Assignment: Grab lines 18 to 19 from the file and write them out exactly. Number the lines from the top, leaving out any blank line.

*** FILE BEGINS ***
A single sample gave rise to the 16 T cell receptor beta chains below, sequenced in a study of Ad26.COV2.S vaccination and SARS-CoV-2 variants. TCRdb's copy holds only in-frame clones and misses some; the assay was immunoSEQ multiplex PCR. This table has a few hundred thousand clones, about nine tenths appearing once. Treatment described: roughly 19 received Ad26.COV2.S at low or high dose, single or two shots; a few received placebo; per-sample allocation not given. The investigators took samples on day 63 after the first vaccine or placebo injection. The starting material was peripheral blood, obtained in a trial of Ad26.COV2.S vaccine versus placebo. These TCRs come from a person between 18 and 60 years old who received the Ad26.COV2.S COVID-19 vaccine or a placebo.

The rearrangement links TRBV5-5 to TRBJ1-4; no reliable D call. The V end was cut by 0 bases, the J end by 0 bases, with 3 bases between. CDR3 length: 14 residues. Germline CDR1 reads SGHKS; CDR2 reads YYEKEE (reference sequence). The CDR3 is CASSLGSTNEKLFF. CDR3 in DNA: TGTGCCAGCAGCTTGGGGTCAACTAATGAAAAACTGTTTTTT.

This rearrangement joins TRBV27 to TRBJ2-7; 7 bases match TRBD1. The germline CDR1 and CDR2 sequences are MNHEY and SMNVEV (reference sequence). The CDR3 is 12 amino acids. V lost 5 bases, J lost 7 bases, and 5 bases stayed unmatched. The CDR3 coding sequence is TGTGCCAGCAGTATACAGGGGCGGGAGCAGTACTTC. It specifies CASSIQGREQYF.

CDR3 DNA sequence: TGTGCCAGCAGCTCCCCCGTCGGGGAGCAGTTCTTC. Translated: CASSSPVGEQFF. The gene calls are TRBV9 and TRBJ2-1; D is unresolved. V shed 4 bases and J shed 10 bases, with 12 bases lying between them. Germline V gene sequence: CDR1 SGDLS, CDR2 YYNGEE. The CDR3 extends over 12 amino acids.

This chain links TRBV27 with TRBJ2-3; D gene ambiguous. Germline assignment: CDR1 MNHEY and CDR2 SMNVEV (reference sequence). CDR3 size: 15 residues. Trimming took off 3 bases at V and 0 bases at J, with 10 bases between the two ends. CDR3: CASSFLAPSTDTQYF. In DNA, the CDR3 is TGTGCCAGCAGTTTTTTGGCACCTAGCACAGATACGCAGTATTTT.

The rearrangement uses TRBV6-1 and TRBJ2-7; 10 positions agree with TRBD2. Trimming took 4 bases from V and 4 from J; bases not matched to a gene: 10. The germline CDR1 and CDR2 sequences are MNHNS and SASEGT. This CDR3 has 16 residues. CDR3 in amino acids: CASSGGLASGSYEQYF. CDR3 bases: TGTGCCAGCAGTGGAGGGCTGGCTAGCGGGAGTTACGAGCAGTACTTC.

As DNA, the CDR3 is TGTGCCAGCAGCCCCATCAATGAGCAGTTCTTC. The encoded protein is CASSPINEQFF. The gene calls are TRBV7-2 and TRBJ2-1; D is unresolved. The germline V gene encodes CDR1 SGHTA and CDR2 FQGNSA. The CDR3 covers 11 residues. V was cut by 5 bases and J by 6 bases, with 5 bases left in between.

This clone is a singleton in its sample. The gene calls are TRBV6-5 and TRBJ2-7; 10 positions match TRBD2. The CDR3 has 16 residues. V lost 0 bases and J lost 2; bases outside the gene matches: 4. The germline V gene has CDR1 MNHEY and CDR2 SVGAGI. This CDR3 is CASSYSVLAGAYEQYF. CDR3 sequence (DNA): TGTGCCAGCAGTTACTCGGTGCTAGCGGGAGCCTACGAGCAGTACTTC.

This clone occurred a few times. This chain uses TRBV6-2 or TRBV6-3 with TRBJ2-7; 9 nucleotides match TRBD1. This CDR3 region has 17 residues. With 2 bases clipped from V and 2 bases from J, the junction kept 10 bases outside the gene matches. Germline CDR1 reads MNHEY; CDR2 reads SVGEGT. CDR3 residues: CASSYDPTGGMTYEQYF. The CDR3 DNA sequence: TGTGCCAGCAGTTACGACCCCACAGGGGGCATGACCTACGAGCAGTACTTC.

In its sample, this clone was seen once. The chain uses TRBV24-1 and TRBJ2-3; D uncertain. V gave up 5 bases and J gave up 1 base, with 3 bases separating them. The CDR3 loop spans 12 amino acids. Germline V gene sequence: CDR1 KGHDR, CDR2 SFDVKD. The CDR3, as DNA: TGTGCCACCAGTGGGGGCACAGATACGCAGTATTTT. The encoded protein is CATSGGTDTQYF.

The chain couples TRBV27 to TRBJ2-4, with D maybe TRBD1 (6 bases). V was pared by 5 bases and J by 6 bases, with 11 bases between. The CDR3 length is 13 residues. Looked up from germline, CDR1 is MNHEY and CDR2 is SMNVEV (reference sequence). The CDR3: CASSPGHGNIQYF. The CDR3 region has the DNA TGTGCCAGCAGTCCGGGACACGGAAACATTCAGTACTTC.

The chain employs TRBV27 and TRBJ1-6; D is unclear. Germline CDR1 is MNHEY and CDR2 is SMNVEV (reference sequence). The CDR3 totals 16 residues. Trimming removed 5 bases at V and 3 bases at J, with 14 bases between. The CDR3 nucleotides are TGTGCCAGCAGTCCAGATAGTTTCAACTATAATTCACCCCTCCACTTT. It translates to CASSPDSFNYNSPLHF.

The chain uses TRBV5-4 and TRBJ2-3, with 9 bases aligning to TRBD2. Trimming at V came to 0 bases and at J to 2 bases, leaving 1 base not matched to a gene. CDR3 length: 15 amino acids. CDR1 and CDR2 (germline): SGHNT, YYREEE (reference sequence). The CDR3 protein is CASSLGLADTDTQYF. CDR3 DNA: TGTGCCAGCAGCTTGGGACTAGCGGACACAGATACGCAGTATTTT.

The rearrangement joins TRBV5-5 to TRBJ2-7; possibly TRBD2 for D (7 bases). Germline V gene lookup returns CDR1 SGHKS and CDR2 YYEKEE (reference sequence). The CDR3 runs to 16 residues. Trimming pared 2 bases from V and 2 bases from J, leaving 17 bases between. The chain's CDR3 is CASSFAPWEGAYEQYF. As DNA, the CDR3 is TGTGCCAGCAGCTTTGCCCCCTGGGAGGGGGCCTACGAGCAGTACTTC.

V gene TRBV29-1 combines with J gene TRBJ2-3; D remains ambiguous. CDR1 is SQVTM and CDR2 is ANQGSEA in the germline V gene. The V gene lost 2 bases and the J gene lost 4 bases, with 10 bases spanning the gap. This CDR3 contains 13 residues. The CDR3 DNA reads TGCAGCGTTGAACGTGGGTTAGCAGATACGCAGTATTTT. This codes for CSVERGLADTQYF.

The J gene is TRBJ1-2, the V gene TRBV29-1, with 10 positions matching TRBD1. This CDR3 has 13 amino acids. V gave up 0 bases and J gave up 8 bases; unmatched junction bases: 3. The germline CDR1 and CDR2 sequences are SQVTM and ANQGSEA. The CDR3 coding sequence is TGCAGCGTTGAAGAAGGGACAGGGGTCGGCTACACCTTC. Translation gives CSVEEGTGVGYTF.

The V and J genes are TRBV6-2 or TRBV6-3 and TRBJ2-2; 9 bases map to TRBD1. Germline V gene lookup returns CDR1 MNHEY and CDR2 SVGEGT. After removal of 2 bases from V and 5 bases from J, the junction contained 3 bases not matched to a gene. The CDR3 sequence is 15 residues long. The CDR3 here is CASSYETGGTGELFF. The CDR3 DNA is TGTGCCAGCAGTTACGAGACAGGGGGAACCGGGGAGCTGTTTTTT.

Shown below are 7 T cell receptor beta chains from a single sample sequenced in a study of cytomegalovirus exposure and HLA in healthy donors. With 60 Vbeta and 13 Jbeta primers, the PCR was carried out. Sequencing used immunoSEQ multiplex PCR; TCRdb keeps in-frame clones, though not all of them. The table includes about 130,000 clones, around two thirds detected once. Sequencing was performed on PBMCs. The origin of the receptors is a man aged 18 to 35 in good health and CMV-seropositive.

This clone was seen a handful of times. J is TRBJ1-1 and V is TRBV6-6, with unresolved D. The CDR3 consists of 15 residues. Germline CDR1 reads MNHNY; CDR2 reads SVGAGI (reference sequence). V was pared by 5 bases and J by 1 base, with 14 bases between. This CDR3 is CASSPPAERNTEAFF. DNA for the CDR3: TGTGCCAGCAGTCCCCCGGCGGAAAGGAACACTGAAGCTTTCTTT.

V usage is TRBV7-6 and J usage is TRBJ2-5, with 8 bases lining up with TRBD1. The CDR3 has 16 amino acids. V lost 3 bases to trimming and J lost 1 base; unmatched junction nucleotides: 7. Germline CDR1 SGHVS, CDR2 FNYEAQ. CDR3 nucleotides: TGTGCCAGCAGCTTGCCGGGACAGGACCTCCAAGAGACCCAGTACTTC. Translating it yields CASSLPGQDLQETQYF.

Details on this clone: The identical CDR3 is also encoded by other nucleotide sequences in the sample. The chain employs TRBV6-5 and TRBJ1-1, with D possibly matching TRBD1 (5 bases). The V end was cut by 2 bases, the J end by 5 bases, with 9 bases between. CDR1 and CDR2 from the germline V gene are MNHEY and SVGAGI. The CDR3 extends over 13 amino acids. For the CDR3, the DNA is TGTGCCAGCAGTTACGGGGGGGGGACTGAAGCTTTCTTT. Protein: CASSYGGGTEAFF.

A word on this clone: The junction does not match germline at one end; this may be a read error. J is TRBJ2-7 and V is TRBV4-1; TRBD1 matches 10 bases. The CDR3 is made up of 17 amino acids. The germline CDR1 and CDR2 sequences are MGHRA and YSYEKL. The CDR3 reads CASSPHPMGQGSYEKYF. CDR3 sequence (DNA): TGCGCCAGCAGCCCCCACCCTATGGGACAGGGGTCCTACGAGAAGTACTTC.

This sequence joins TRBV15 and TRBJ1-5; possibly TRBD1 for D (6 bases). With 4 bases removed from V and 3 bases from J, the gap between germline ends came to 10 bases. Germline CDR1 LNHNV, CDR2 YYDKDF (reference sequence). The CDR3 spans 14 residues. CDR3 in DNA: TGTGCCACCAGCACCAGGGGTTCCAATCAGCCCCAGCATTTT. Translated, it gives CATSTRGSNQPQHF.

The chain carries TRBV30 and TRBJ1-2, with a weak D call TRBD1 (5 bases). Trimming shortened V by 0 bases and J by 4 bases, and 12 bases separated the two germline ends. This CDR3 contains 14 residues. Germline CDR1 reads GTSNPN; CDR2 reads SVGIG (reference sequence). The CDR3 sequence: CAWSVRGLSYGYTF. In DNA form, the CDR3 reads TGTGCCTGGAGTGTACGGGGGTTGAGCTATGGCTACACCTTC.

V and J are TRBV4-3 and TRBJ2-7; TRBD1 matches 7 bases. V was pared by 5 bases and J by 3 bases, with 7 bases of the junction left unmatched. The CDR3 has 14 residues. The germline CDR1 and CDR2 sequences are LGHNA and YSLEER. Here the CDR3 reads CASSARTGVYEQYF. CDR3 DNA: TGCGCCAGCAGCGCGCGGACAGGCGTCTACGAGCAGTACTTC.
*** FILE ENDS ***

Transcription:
Shown below are 7 T cell receptor beta chains from a single sample sequenced in a study of cytomegalovirus exposure and HLA in healthy donors. With 60 Vbeta and 13 Jbeta primers, the PCR was carried out. Sequencing used immunoSEQ multiplex PCR; TCRdb keeps in-frame clones, though not all of them. The table includes about 130,000 clones, around two thirds detected once. Sequencing was performed on PBMCs. The origin of the receptors is a man aged 18 to 35 in good health and CMV-seropositive.

This clone was seen a handful of times. J is TRBJ1-1 and V is TRBV6-6, with unresolved D. The CDR3 consists of 15 residues. Germline CDR1 reads MNHNY; CDR2 reads SVGAGI (reference sequence). V was pared by 5 bases and J by 1 base, with 14 bases between. This CDR3 is CASSPPAERNTEAFF. DNA for the CDR3: TGTGCCAGCAGTCCCCCGGCGGAAAGGAACACTGAAGCTTTCTTT.